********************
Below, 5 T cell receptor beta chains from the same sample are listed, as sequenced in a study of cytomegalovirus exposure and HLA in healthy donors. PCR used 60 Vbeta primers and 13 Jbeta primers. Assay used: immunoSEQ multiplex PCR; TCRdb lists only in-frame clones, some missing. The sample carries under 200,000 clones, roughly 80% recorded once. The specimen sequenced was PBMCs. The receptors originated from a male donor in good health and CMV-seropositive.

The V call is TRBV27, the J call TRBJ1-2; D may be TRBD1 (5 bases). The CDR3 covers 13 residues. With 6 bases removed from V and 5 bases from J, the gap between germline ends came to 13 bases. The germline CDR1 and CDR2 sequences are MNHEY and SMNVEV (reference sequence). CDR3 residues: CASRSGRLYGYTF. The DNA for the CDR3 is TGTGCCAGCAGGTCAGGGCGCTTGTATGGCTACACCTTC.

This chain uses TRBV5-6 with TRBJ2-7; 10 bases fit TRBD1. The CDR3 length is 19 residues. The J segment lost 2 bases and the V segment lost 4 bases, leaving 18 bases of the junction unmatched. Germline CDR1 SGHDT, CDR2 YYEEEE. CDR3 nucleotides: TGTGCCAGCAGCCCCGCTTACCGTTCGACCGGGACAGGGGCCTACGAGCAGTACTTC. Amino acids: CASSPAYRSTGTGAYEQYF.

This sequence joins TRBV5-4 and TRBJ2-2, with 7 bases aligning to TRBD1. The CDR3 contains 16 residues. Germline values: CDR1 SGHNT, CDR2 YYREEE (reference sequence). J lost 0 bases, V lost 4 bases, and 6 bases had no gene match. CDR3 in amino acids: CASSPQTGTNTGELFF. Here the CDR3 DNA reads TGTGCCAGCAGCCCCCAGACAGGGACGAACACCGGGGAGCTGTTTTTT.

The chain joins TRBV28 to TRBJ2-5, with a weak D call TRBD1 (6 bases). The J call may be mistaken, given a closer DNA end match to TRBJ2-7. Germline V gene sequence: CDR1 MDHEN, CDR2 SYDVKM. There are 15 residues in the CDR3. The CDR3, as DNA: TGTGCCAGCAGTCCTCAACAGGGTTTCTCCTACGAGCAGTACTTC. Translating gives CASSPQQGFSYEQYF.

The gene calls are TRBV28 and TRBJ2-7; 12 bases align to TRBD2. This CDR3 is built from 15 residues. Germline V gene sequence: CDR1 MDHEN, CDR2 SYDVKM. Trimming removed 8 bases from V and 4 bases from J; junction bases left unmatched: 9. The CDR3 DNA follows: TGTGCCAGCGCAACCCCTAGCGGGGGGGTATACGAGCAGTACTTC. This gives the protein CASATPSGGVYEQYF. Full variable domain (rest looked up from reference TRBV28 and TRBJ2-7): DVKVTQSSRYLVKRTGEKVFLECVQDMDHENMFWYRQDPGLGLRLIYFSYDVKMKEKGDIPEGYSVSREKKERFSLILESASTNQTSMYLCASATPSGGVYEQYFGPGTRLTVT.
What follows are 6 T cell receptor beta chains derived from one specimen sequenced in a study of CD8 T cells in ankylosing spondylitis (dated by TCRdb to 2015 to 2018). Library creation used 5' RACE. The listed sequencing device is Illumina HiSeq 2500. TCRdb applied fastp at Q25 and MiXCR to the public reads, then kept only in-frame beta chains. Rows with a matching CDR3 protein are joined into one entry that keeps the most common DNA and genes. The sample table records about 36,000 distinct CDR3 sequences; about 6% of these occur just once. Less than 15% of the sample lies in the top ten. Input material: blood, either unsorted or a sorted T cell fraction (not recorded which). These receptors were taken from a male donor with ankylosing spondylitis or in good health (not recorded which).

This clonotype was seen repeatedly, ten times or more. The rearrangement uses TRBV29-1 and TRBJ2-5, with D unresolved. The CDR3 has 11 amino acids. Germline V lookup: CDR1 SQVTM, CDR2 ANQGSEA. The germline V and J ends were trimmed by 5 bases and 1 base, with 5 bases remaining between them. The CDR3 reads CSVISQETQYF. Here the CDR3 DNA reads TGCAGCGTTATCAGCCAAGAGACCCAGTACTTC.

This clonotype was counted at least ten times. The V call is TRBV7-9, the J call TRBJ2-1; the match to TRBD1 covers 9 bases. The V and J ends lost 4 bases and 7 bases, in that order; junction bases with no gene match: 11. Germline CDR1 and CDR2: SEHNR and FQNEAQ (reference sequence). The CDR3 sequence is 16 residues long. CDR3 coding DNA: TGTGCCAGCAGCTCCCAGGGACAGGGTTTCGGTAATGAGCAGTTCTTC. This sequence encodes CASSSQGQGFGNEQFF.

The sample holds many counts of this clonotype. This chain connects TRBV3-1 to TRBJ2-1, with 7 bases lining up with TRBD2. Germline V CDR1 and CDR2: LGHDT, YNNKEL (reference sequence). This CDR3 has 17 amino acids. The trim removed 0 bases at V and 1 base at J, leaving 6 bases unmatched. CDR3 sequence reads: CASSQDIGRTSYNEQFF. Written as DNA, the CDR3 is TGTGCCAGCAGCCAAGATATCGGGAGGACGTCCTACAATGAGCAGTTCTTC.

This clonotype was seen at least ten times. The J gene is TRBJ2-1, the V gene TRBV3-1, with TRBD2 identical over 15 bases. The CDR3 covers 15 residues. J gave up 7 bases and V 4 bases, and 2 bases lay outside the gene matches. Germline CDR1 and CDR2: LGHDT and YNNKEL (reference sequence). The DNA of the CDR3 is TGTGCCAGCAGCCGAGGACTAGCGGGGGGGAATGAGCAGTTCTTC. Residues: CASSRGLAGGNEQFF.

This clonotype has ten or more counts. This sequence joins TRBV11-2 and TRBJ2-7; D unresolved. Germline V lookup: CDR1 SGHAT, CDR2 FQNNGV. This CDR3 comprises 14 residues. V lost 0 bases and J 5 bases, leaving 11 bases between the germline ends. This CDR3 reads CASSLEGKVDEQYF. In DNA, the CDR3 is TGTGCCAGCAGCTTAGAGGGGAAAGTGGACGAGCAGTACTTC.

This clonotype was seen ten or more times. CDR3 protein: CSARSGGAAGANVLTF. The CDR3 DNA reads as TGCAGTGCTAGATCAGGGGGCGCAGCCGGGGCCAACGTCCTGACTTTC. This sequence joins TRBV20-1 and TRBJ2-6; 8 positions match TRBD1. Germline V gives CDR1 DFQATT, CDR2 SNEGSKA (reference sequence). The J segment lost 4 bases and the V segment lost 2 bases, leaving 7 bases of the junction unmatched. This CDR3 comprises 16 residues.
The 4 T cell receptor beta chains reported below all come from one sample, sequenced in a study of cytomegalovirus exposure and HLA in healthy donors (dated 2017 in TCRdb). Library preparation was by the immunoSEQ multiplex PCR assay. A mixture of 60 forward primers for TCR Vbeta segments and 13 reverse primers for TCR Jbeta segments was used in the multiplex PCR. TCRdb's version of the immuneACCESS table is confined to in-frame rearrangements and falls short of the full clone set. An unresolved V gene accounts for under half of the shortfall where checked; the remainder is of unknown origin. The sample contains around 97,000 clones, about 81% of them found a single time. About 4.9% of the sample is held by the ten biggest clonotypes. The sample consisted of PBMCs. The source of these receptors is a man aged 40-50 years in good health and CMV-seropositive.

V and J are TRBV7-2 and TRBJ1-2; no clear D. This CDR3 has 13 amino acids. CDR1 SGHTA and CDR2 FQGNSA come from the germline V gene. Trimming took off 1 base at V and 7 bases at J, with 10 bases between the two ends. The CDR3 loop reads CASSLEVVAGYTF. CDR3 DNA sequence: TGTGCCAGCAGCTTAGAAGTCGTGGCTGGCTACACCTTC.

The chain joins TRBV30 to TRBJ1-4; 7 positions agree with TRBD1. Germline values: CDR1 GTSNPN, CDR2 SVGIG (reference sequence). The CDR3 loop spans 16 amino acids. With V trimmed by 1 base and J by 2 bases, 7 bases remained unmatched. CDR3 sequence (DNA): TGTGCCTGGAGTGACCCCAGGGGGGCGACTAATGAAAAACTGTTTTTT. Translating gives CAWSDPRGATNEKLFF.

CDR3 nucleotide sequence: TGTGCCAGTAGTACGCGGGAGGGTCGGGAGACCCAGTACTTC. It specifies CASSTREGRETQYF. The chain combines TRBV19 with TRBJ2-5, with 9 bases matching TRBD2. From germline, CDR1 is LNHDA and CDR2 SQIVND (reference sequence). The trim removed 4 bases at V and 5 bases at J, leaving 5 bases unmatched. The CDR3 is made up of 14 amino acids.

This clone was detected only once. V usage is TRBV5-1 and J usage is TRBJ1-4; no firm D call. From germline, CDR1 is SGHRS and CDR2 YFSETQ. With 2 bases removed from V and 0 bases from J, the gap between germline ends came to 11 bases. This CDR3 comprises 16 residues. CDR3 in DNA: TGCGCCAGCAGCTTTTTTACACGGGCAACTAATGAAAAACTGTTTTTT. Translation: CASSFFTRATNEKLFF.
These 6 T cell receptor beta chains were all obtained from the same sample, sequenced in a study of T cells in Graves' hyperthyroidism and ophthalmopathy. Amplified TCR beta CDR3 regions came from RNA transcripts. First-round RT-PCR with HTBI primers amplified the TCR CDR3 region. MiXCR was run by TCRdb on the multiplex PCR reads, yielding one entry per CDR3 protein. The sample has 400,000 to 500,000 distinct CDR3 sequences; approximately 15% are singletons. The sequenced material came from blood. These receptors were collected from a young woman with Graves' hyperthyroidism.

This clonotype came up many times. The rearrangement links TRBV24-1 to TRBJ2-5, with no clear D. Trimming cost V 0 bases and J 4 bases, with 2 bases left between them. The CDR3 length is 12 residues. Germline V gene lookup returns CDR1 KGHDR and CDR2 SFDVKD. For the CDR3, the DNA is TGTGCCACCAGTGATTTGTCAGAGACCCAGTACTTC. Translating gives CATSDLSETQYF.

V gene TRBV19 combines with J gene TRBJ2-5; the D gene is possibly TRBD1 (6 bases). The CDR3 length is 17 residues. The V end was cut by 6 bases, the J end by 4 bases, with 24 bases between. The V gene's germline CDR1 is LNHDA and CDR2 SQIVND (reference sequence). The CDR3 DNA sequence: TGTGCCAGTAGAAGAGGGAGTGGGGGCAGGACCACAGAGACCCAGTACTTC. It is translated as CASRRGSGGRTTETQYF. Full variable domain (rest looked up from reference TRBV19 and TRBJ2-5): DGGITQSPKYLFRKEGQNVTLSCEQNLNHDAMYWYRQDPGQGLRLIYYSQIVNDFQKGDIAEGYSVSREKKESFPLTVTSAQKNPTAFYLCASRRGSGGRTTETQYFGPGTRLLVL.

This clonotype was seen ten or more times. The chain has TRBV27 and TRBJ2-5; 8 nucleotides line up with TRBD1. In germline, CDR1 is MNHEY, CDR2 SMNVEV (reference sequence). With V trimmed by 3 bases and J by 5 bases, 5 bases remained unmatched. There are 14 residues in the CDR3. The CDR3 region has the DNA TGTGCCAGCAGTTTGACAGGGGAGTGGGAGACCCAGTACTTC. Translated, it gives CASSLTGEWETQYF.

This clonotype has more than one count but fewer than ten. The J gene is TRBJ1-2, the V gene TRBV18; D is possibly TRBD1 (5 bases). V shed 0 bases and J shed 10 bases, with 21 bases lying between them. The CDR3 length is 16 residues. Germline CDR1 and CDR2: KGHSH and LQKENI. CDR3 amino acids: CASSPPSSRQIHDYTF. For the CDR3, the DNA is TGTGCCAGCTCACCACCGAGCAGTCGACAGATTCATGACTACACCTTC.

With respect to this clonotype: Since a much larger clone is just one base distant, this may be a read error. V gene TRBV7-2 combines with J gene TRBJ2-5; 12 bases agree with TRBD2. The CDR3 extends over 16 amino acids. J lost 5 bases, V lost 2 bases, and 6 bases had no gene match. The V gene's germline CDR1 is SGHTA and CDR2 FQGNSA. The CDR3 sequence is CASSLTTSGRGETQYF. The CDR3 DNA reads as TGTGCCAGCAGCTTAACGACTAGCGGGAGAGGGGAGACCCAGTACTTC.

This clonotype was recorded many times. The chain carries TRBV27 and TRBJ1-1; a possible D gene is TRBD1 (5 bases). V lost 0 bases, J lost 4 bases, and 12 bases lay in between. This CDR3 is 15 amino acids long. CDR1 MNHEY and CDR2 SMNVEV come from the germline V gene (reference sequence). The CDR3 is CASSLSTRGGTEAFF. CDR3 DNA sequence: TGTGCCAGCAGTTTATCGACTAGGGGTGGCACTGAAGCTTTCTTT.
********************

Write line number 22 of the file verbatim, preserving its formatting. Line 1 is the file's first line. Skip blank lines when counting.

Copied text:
This clonotype was seen ten or more times. The chain has TRBV27 and TRBJ2-5; 8 nucleotides line up with TRBD1. In germline, CDR1 is MNHEY, CDR2 SMNVEV (reference sequence). With V trimmed by 3 bases and J by 5 bases, 5 bases remained unmatched. There are 14 residues in the CDR3. The CDR3 region has the DNA TGTGCCAGCAGTTTGACAGGGGAGTGGGAGACCCAGTACTTC. Translated, it gives CASSLTGEWETQYF.